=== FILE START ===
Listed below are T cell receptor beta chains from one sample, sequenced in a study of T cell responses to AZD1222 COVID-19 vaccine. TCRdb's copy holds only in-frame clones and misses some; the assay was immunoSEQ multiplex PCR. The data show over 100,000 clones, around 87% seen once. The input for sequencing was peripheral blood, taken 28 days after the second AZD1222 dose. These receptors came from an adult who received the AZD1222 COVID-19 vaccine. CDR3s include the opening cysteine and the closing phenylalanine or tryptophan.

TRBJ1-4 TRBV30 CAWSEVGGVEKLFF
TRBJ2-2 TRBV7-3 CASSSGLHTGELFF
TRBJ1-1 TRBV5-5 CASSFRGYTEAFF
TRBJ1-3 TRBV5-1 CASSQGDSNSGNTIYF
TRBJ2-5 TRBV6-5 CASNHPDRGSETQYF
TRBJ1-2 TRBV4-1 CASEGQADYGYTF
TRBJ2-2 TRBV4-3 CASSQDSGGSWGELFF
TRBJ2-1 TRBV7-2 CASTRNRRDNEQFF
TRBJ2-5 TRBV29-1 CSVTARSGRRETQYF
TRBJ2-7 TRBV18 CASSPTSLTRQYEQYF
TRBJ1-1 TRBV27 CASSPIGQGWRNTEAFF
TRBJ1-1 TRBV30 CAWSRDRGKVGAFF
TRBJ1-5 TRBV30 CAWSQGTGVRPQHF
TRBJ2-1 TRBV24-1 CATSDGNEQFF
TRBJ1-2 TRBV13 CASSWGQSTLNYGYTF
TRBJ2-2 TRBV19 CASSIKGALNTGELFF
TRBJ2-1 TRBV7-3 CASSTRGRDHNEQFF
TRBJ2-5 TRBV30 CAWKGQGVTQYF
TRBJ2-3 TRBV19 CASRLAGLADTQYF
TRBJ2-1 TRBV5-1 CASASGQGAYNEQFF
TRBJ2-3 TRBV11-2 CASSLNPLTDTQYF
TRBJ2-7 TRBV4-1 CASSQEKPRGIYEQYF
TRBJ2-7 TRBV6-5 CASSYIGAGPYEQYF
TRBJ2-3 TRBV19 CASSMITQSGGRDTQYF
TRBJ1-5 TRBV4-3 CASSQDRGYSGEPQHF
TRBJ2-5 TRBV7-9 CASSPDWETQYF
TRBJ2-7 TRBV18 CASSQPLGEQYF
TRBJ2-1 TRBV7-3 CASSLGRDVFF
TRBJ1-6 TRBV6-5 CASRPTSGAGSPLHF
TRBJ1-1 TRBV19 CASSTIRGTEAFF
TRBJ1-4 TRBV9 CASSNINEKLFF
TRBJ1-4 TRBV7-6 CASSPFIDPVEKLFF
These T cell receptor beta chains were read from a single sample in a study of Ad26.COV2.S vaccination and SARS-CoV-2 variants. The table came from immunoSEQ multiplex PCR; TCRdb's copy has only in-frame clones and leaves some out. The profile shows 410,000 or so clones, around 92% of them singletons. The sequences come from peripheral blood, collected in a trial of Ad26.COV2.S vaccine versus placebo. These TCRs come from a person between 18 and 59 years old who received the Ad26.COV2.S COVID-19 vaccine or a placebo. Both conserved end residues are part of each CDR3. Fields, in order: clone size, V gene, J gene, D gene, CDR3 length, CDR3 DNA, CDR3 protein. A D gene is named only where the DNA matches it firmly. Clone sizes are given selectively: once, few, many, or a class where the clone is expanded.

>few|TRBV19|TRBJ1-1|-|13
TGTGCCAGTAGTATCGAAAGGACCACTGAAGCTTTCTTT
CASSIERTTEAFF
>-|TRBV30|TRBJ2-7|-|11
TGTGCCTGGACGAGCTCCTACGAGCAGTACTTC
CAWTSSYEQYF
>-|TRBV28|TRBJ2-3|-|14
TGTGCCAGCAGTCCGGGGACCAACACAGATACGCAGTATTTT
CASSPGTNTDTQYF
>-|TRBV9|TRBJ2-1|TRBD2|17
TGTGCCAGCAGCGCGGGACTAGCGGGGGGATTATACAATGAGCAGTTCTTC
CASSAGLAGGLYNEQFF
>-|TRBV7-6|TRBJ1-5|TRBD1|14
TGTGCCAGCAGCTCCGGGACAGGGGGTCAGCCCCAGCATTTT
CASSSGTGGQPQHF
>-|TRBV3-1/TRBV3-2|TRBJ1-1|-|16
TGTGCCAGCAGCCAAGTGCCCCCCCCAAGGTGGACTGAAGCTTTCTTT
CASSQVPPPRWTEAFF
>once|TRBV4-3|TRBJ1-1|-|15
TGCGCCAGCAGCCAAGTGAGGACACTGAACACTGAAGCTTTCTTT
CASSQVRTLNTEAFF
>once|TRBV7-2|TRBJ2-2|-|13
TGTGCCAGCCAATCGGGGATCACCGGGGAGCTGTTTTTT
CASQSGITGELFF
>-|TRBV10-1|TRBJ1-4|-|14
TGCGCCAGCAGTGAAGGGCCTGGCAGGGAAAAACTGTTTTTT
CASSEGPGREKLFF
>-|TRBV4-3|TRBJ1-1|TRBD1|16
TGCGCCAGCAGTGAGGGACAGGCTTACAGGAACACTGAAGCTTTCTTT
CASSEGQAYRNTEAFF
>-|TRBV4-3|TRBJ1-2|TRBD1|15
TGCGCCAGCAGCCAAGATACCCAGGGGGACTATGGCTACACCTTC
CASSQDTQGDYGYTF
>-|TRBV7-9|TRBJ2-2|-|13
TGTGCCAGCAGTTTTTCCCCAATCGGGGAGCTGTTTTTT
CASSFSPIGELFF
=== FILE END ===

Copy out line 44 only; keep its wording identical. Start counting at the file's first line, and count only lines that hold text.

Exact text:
>-|TRBV9|TRBJ2-1|TRBD2|17